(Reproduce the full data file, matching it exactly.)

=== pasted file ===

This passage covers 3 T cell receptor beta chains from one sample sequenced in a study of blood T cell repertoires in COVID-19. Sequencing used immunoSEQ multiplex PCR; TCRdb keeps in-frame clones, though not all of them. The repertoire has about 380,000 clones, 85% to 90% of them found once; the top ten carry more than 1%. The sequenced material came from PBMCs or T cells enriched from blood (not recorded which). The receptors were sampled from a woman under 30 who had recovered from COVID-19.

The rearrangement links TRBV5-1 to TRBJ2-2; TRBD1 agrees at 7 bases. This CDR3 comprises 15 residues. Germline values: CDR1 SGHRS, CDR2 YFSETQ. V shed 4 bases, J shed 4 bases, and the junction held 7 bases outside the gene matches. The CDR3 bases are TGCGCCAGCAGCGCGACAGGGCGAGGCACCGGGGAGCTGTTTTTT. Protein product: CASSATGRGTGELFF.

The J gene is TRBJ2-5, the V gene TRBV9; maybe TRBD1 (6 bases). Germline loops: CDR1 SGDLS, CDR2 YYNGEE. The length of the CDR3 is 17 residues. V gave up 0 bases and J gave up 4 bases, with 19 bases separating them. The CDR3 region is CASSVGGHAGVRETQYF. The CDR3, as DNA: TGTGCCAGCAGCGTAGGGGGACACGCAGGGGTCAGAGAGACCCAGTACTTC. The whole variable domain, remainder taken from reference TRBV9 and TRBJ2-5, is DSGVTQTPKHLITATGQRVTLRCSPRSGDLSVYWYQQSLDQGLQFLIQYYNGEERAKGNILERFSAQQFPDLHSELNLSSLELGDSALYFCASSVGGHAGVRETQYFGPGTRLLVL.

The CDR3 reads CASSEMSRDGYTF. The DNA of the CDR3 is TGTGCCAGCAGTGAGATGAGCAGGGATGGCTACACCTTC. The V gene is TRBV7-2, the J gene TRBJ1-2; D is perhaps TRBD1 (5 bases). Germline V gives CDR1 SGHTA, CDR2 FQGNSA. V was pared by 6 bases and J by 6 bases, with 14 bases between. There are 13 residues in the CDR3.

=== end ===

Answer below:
This passage covers 3 T cell receptor beta chains from one sample sequenced in a study of blood T cell repertoires in COVID-19. Sequencing used immunoSEQ multiplex PCR; TCRdb keeps in-frame clones, though not all of them. The repertoire has about 380,000 clones, 85% to 90% of them found once; the top ten carry more than 1%. The sequenced material came from PBMCs or T cells enriched from blood (not recorded which). The receptors were sampled from a woman under 30 who had recovered from COVID-19.

The rearrangement links TRBV5-1 to TRBJ2-2; TRBD1 agrees at 7 bases. This CDR3 comprises 15 residues. Germline values: CDR1 SGHRS, CDR2 YFSETQ. V shed 4 bases, J shed 4 bases, and the junction held 7 bases outside the gene matches. The CDR3 bases are TGCGCCAGCAGCGCGACAGGGCGAGGCACCGGGGAGCTGTTTTTT. Protein product: CASSATGRGTGELFF.

The J gene is TRBJ2-5, the V gene TRBV9; maybe TRBD1 (6 bases). Germline loops: CDR1 SGDLS, CDR2 YYNGEE. The length of the CDR3 is 17 residues. V gave up 0 bases and J gave up 4 bases, with 19 bases separating them. The CDR3 region is CASSVGGHAGVRETQYF. The CDR3, as DNA: TGTGCCAGCAGCGTAGGGGGACACGCAGGGGTCAGAGAGACCCAGTACTTC. The whole variable domain, remainder taken from reference TRBV9 and TRBJ2-5, is DSGVTQTPKHLITATGQRVTLRCSPRSGDLSVYWYQQSLDQGLQFLIQYYNGEERAKGNILERFSAQQFPDLHSELNLSSLELGDSALYFCASSVGGHAGVRETQYFGPGTRLLVL.

The CDR3 reads CASSEMSRDGYTF. The DNA of the CDR3 is TGTGCCAGCAGTGAGATGAGCAGGGATGGCTACACCTTC. The V gene is TRBV7-2, the J gene TRBJ1-2; D is perhaps TRBD1 (5 bases). Germline V gives CDR1 SGHTA, CDR2 FQGNSA. V was pared by 6 bases and J by 6 bases, with 14 bases between. There are 13 residues in the CDR3.